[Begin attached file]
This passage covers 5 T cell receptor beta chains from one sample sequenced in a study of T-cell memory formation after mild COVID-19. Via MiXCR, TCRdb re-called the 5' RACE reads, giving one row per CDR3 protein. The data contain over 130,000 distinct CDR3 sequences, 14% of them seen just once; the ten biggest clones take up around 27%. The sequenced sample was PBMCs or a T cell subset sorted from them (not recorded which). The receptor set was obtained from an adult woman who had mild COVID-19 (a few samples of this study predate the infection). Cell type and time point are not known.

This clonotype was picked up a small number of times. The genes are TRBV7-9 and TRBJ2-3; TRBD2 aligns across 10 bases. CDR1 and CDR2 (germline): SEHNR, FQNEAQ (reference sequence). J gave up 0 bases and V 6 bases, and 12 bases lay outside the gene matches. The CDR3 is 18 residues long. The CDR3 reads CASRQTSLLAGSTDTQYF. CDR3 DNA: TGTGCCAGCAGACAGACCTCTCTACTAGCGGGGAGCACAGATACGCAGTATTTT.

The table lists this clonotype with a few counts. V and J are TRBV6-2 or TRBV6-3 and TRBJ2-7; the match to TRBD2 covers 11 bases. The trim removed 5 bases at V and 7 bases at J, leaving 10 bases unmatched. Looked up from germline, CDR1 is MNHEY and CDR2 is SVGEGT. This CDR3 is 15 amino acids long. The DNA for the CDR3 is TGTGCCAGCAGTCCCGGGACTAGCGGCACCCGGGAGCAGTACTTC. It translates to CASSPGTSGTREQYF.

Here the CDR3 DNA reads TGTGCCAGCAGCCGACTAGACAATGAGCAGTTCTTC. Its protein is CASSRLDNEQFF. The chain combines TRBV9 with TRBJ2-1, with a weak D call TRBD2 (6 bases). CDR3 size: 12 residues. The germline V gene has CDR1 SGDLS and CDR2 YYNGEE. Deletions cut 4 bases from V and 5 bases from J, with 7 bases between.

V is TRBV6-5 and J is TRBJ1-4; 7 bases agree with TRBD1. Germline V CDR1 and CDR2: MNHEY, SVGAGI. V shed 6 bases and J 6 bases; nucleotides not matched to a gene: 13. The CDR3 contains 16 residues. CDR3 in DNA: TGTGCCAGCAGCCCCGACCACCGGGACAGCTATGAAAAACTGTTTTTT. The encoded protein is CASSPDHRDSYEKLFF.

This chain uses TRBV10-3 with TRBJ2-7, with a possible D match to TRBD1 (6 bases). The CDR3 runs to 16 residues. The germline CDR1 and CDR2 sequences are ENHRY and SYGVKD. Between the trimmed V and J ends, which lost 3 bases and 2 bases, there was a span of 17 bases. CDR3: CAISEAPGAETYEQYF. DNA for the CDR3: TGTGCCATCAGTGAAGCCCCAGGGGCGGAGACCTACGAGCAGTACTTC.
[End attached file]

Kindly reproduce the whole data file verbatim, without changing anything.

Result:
This passage covers 5 T cell receptor beta chains from one sample sequenced in a study of T-cell memory formation after mild COVID-19. Via MiXCR, TCRdb re-called the 5' RACE reads, giving one row per CDR3 protein. The data contain over 130,000 distinct CDR3 sequences, 14% of them seen just once; the ten biggest clones take up around 27%. The sequenced sample was PBMCs or a T cell subset sorted from them (not recorded which). The receptor set was obtained from an adult woman who had mild COVID-19 (a few samples of this study predate the infection). Cell type and time point are not known.

This clonotype was picked up a small number of times. The genes are TRBV7-9 and TRBJ2-3; TRBD2 aligns across 10 bases. CDR1 and CDR2 (germline): SEHNR, FQNEAQ (reference sequence). J gave up 0 bases and V 6 bases, and 12 bases lay outside the gene matches. The CDR3 is 18 residues long. The CDR3 reads CASRQTSLLAGSTDTQYF. CDR3 DNA: TGTGCCAGCAGACAGACCTCTCTACTAGCGGGGAGCACAGATACGCAGTATTTT.

The table lists this clonotype with a few counts. V and J are TRBV6-2 or TRBV6-3 and TRBJ2-7; the match to TRBD2 covers 11 bases. The trim removed 5 bases at V and 7 bases at J, leaving 10 bases unmatched. Looked up from germline, CDR1 is MNHEY and CDR2 is SVGEGT. This CDR3 is 15 amino acids long. The DNA for the CDR3 is TGTGCCAGCAGTCCCGGGACTAGCGGCACCCGGGAGCAGTACTTC. It translates to CASSPGTSGTREQYF.

Here the CDR3 DNA reads TGTGCCAGCAGCCGACTAGACAATGAGCAGTTCTTC. Its protein is CASSRLDNEQFF. The chain combines TRBV9 with TRBJ2-1, with a weak D call TRBD2 (6 bases). CDR3 size: 12 residues. The germline V gene has CDR1 SGDLS and CDR2 YYNGEE. Deletions cut 4 bases from V and 5 bases from J, with 7 bases between.

V is TRBV6-5 and J is TRBJ1-4; 7 bases agree with TRBD1. Germline V CDR1 and CDR2: MNHEY, SVGAGI. V shed 6 bases and J 6 bases; nucleotides not matched to a gene: 13. The CDR3 contains 16 residues. CDR3 in DNA: TGTGCCAGCAGCCCCGACCACCGGGACAGCTATGAAAAACTGTTTTTT. The encoded protein is CASSPDHRDSYEKLFF.

This chain uses TRBV10-3 with TRBJ2-7, with a possible D match to TRBD1 (6 bases). The CDR3 runs to 16 residues. The germline CDR1 and CDR2 sequences are ENHRY and SYGVKD. Between the trimmed V and J ends, which lost 3 bases and 2 bases, there was a span of 17 bases. CDR3: CAISEAPGAETYEQYF. DNA for the CDR3: TGTGCCATCAGTGAAGCCCCAGGGGCGGAGACCTACGAGCAGTACTTC.